A modest job-creation bill advanced in the U.S. Senate on Monday as the chamber’s newest Republican bucked his party and sided with Democrats on a $15 billion package of tax cuts and highway spending.
Republican Scott Brown joined four other Republicans, 55 Democrats and two independents to overcome a procedural hurdle that sets up a final vote later this week.
Brown was widely hailed as a conservative hero after his surprise victory in Massachusetts last month gave Republicans enough seats to block most Democratic legislation.
His election prompted President Barack Obama and his fellow Democrats to call for increased bipartisanship, and an earlier version of the bill was written with Republican input.
But key Republicans withdrew their support after Senate Majority Leader Harry Reid scaled it back.
Brown said the bill was not perfect but would help put people back to work.
“I hope my vote today is a strong step toward restoring bipartisanship in Washington,” he said in a statement.
I cannot claim that this is a full-blown “I told you so,” as I only privately voiced my concerns about the conservative bona fides of Scott Brown, too caught up in the Massachusetts victory to do otherwise. For a long time now, though, I’ve acknowledged the habit among those of us on the right to look for a leader to emerge. We want a new Ronald Reagan, and like teenage girls who get winked at by the new boy in school, we tend to develop an infatuation.
So, in the wake of Brown’s victory, when a smitten political right was ready to hand him the 2012 nomination, I couldn’t help but shake my head.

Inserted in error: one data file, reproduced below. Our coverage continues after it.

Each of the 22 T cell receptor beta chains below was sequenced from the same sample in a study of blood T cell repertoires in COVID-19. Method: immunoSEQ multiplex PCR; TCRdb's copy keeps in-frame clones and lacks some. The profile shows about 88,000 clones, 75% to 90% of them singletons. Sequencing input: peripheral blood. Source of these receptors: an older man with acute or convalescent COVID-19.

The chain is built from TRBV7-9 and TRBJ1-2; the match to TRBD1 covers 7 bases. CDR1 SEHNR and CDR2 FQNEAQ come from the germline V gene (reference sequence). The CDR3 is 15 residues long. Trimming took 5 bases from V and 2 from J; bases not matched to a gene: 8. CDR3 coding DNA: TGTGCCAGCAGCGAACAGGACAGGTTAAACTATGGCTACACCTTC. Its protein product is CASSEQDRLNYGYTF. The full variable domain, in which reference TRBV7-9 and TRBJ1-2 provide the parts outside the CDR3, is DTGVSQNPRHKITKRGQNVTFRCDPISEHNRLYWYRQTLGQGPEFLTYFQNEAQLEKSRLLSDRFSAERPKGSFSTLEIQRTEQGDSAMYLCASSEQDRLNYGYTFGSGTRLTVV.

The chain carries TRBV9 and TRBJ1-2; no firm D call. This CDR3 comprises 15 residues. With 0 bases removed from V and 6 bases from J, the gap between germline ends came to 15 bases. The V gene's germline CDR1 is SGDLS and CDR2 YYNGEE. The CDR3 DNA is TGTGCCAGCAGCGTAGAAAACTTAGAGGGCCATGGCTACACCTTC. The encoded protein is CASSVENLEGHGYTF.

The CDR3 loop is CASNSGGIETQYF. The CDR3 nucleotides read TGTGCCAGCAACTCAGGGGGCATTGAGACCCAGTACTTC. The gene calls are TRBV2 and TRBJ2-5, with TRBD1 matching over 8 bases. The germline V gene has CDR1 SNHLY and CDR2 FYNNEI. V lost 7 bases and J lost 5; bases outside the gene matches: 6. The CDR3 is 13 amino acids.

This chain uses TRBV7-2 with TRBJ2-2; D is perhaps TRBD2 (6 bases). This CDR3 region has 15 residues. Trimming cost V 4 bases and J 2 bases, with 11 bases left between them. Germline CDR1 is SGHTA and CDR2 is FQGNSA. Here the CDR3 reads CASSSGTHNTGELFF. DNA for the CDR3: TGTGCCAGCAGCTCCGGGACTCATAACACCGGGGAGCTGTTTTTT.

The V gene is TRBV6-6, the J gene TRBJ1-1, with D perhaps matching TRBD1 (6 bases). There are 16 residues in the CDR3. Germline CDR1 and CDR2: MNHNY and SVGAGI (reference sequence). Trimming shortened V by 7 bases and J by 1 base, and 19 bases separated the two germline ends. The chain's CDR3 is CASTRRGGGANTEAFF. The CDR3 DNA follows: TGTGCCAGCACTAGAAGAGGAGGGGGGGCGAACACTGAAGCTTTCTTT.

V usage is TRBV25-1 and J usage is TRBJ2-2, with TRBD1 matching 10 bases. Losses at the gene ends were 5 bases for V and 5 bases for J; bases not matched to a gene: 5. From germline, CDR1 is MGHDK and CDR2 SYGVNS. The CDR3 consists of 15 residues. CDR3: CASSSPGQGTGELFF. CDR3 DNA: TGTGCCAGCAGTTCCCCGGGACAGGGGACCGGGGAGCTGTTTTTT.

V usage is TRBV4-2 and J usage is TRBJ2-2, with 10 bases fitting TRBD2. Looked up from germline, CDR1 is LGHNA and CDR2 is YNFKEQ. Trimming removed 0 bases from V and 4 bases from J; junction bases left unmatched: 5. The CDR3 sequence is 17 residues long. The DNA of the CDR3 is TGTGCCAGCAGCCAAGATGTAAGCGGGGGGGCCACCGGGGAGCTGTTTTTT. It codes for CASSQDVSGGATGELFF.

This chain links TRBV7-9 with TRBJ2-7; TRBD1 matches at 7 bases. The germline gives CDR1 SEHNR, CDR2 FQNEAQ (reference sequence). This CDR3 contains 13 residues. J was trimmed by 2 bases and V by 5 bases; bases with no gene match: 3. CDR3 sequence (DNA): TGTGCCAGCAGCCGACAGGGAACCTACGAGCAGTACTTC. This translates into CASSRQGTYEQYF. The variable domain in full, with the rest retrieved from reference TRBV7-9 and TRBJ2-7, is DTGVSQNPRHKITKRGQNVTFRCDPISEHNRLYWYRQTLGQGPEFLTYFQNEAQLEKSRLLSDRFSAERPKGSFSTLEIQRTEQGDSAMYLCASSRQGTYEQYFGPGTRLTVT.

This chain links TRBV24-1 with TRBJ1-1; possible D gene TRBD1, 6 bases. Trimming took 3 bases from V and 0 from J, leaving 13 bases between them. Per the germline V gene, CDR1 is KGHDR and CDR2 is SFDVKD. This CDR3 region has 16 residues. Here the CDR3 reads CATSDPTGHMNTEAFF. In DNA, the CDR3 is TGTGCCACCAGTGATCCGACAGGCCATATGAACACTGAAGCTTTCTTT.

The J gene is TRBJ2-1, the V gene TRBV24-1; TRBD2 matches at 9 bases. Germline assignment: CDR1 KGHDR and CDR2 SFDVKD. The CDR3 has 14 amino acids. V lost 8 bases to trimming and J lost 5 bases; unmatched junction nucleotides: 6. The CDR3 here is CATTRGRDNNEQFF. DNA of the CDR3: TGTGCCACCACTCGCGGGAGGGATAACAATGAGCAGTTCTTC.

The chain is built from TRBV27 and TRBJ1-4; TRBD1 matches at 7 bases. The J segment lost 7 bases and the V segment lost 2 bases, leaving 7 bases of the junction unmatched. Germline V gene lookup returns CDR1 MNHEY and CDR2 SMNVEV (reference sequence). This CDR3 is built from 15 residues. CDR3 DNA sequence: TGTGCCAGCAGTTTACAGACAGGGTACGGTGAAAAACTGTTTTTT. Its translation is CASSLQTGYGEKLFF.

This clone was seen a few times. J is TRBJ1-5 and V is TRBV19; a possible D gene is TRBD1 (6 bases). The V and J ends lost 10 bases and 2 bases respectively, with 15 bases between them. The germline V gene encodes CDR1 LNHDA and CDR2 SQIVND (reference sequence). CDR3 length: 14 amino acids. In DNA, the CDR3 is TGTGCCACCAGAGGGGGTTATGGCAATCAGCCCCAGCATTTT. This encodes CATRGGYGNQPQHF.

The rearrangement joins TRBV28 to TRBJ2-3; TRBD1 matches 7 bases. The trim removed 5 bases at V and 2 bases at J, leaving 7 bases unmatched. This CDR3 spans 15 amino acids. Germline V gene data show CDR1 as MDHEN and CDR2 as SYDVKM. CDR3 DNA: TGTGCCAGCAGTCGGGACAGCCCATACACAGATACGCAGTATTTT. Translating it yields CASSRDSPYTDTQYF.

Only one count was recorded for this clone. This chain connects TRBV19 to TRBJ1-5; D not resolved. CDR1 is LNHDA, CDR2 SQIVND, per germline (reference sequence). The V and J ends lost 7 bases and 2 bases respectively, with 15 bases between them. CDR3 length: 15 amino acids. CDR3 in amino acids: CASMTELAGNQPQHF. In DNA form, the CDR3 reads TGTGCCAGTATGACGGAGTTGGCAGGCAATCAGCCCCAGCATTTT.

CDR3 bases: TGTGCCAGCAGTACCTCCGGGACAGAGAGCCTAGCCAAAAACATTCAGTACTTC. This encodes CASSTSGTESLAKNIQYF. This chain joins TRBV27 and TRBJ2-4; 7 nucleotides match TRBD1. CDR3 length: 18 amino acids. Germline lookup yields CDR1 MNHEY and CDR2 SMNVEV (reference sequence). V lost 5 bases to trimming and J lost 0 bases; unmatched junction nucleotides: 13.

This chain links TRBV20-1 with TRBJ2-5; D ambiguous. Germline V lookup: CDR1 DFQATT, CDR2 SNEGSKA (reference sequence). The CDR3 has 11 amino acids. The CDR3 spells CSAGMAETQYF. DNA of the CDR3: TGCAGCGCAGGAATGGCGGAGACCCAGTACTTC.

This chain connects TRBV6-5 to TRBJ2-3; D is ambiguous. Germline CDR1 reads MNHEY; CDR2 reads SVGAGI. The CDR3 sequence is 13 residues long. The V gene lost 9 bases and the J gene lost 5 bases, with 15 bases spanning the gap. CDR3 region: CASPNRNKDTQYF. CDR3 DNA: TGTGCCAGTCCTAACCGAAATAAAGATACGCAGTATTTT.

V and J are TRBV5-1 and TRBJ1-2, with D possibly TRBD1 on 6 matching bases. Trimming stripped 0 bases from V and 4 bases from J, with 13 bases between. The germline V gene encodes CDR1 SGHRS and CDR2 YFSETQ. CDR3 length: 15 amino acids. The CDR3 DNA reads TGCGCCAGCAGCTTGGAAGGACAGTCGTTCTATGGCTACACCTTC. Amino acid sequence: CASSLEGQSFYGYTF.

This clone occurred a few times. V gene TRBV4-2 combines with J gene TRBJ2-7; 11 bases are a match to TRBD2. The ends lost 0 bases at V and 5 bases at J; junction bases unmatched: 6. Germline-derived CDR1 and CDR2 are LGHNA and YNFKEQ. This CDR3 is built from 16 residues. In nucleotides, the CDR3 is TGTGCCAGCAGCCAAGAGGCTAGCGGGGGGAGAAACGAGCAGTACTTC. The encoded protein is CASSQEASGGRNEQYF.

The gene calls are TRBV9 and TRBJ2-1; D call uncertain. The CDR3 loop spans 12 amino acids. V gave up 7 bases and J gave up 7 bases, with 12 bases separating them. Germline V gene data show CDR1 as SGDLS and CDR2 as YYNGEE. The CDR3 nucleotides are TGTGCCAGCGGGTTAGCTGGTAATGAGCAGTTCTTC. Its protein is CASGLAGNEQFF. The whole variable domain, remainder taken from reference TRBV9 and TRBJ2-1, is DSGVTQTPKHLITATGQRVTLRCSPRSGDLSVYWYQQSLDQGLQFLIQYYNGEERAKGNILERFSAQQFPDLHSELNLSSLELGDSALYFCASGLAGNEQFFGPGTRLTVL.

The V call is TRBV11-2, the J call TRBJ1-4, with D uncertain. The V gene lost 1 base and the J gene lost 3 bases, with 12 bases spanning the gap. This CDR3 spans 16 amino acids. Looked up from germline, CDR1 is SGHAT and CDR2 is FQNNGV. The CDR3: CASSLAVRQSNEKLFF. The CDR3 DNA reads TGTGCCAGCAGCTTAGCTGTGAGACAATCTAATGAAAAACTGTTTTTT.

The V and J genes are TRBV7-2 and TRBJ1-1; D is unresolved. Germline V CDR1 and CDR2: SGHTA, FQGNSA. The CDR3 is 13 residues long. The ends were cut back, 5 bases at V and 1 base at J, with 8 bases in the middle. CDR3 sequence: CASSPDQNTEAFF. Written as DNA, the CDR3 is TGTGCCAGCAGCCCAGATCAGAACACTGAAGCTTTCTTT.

In truth, what I’ve seen from the GOP over the past year has been inspiring. And it’s been done without one person at the forefront. And when the time finally comes for someone to emerge at the front of the pack and for us to align behind him or her, we need to be sure that we’re looking at a track record of conservatism that is a little lengthier than one campaign season.
When it comes to finding the new face of the American right, we need to look at the Jim DeMints, the Mike Pences, the Haley Barbours and others who have proven over a long, long period of time that they always err on the side of limited government. We should also pay attention and be open to people like Mitt Romney, Sarah Palin and others who either are newer to the scene and have shown a perspective rooted in conservative values from the start, or who have had a Come to Jesus moment and have for years and years advocated conservatism on its merits.
What we cannot afford to do is to fall into political lust with someone. I can’t write off Scott Brown because of this vote, but he never should have been written in as a failsafe conservative in the first place. Only track record can show that.